By: Norm Goyer
During the closing days of World War II, it was evident to the Army Air Force Generals that a long range fighter bomber was needed in order to reach further targets or to escort large bombers whose range far outdistanced the current crop of fighters. This realization probably grew from the planning stages for dropping the “bomb” on far away Japanese cities. The aircraft which came to mind was the outstanding service record of the North American P-51 Mustang. Would two Mustangs bolted together be twice as good as two single Mustangs. Even if it was only 1.5 times better than a solo Mustang, it could do the job. Thus the Twin Mustang or P-82 was born. Within a few short months the Air Force changed designation and the P-82 became the F-82. Pursuits were obsolete, fighters were more appropriate. however, the war ended well before the first production units were operational, so its postwar role changed to that of night-fighting.
The most significant event which triggered the brass to order a production run of the F-82 was the introduction by Russia of an exact copy of the Boeing B-50 which Russia demonstrated at an International Aviation Demonstration in 1947. Why would the Soviets start building their version of a B-50 designed by Boeing as a specific long range bomber capable of carrying atom bombs? Did it mean that Russia had also manufactured their own version of the atomic bomb? The USA could not ignore this event. Our Air Force needed a long range bomber escort immediately. The F-82 was ordered into production as the USSR was indeed expected soon to have nuclear weapons, The introduction of the Soviet Tu-4 (B-50) was a shock to US military planners, since it meant that the US mainland might soon be vulnerable to nuclear attack from the air.
Until jet interceptors could be developed and put into service, the Twin Mustangs already built, were seen as an interim solution to SAC’s fighter escort mission for its strategic bomber force and could also serve as an all-weather air defense interceptor. Radar-equipped F-82s were used extensively by the Air Defense Command as replacements for the Northrop P-61 Black Widow night fighter. During the Korean War, Japan-based F-82s were among the first USAF aircraft to operate over Korea. The first three North Korean aircraft destroyed by U.S. forces were shot down by F-82s, the first being a North-Korean Yak-11 downed over Gimpo by the USAF 68th Fighter Squadron. The illustrious career of the Twin Mustang, the last piston powered fighter ever ordered by the Air Force, was starting to gather momentum.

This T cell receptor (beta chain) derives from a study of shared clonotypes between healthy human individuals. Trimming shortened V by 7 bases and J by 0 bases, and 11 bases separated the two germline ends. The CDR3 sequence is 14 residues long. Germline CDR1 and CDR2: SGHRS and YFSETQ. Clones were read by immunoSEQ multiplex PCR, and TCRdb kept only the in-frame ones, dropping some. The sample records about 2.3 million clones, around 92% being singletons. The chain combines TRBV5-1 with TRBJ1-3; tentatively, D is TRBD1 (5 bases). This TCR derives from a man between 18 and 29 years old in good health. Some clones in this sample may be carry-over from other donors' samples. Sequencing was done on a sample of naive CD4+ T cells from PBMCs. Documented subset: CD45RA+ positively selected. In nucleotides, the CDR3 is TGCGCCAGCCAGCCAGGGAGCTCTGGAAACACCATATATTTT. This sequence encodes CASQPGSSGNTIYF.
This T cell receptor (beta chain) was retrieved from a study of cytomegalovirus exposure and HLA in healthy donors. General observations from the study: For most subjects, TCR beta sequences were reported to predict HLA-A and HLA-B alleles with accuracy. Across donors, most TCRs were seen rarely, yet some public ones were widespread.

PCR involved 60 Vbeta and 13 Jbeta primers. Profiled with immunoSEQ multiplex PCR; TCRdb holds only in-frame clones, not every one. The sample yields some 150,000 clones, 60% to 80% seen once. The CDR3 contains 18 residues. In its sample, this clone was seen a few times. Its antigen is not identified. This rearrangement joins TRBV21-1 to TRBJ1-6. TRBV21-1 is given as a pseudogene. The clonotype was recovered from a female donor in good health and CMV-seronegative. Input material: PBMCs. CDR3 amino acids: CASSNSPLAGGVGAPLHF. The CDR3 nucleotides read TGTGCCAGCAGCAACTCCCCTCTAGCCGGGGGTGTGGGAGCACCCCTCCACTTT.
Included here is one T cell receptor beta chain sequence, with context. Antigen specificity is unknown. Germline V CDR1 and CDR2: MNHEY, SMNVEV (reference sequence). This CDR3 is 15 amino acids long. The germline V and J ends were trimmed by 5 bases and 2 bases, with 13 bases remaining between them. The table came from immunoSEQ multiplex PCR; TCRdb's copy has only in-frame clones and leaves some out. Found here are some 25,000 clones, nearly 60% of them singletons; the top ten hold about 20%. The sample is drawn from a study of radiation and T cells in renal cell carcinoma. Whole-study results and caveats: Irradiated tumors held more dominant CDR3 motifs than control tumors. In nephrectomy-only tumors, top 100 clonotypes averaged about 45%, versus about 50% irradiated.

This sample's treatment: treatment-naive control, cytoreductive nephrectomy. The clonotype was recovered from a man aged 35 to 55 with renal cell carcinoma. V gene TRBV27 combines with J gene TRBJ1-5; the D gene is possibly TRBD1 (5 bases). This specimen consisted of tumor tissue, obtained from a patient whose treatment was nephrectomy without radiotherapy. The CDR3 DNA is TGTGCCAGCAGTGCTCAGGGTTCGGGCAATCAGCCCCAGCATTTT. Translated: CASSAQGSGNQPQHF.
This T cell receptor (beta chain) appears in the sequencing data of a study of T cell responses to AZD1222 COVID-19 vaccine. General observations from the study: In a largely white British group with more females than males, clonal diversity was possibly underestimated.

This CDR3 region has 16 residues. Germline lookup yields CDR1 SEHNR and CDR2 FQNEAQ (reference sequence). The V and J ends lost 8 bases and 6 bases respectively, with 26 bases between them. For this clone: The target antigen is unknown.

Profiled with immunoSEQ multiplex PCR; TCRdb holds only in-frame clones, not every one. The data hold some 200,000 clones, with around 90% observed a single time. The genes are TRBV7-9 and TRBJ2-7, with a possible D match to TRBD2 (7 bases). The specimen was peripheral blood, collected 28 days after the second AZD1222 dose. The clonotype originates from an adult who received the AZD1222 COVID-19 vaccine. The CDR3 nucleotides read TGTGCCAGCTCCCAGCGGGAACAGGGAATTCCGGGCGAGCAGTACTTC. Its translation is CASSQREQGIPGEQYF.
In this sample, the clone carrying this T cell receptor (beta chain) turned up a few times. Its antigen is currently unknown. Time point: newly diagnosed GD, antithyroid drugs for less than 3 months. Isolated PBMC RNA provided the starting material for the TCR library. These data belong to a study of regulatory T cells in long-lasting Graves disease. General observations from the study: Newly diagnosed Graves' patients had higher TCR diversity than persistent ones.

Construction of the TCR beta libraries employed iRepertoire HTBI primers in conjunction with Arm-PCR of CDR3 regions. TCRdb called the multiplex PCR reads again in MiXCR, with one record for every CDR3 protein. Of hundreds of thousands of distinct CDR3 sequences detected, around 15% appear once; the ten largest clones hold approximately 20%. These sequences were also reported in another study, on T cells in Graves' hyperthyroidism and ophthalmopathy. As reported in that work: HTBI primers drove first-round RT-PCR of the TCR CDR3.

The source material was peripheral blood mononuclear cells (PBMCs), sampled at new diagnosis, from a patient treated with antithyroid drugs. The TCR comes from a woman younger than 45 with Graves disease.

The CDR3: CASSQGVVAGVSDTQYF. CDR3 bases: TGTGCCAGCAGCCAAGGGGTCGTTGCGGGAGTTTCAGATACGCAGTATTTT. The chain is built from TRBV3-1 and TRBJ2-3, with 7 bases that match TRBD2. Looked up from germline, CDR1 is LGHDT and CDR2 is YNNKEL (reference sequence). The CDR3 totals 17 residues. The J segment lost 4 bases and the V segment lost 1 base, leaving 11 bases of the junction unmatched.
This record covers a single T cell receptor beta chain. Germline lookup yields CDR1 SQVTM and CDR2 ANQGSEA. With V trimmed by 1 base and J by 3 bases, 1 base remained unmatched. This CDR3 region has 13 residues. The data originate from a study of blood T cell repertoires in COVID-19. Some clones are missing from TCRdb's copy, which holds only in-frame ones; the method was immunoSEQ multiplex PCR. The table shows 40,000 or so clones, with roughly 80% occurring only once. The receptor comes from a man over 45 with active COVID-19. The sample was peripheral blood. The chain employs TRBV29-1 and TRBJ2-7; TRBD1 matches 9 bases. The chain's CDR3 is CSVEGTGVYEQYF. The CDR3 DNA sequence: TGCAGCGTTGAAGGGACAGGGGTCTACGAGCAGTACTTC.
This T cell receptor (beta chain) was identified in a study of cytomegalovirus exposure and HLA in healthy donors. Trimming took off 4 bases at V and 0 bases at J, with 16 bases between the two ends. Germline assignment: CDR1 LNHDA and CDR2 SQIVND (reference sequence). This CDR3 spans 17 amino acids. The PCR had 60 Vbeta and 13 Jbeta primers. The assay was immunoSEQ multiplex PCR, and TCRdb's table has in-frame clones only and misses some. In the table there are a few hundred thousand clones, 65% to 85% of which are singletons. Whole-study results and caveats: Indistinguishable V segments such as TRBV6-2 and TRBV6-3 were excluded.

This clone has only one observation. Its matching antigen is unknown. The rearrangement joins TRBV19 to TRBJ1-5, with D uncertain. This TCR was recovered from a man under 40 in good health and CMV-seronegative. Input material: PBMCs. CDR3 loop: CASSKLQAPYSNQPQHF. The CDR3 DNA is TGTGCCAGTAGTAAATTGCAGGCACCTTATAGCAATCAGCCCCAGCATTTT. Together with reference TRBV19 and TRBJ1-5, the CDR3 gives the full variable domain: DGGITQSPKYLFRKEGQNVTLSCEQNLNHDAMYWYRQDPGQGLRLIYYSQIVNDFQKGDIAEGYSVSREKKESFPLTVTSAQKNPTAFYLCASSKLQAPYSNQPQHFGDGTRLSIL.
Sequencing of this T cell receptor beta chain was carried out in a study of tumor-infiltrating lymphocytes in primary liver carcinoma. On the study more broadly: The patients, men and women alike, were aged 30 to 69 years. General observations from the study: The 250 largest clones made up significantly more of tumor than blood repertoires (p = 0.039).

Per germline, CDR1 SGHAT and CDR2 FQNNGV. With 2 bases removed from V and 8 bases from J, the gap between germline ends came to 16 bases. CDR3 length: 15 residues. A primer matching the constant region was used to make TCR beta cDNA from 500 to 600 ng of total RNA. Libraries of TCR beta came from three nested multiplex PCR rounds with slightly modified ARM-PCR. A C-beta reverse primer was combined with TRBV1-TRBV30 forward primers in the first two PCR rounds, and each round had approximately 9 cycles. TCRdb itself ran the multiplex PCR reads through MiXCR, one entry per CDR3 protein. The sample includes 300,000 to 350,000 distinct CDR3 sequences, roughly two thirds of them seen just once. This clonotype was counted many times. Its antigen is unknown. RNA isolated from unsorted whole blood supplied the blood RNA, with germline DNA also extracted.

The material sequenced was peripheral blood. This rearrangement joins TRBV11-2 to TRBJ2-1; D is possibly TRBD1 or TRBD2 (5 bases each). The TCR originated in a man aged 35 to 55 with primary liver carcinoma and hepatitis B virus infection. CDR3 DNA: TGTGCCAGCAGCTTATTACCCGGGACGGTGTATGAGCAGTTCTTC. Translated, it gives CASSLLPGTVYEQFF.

The Twin Mustang was also pressed into service as a long range bomber escort with the Strategic Air Command. Check out the movie Strategic Air Command with Jimmy Stewart, outstanding aerial footage of the long range bombers during actual missions along with scenes shot just for the movie. You’ll enjoy this one. The sheer size of the Soviet Union dictated that a bombing mission would be a 12-hour affair, there and back, from bases in Europe or Alaska, most of it over Soviet territory. Also the weather, which was bad enough in Western Europe, would make bombing missions impossible over the Soviet Union between October and May. With no long-range jet fighters yet available to perform escort missions for the strategic bomber force, the mission of the 27th FEW was to fly these long-range missions with their F-82E Twin Mustangs. These aircraft had a range over 1,400 mi, which meant that with external fuel tanks it could fly from London to Moscow, loiter for 30 minutes over the target, and return, the only American fighter which could do so. It also had an operational ceiling of 40,000 ft, where it could stay close to the bombers it was designed to protect. The first production F-82Es reached the 27th in early 1948, and almost immediately the group was deployed to McCord AFB, Washington, in June where its squadrons stood on alert on a secondary air defense mission due to heightened tensions over the Berlin Airlift. Meanwhile the F-82s were becoming almost indispensible in Korea but the heavy flying schedule had taken its toll on the airplanes. The fact was that when F-82 production ended in April 1948, no provision had been made for an adequate supply of spare parts, as the aircraft was not expected to remain in operational service once jet-powered aircraft were available. Further, the Air Force simply did not have that many F-82s in the first place (182 total operational aircraft), and did not want to weaken the F-82 units committed to the Pacific Northwest or Atlantic coast, or to draw from the 14 F-82Hs in Alaska. Fortunately the new jet fighters finally arriving in Korea had brought the war to a close. The last need for the F-82 Mustang was over. This “make do” airplane really performed well and did get the job done.
Specifications for F-82-G
- Crew: 2
- Length: 42 ft 9 in
- Wingspan: 51 ft 3 in
- Height: 13 ft 10 in
- Wing area: 408 ft²
- Empty weight: 15,997 lb
- Max. takeoff weight: 25,591 lb
- Engines: Allison V-1710-143/145 counter-rotating liquid-cooled V12 engines, 1,380 hp takeoff each
- Maximum speed: 482 mph (400 kn,) at 21,000 ft
- Range: 2,350 mi, 1,950 nmi,
- Service ceiling: 38,900 ft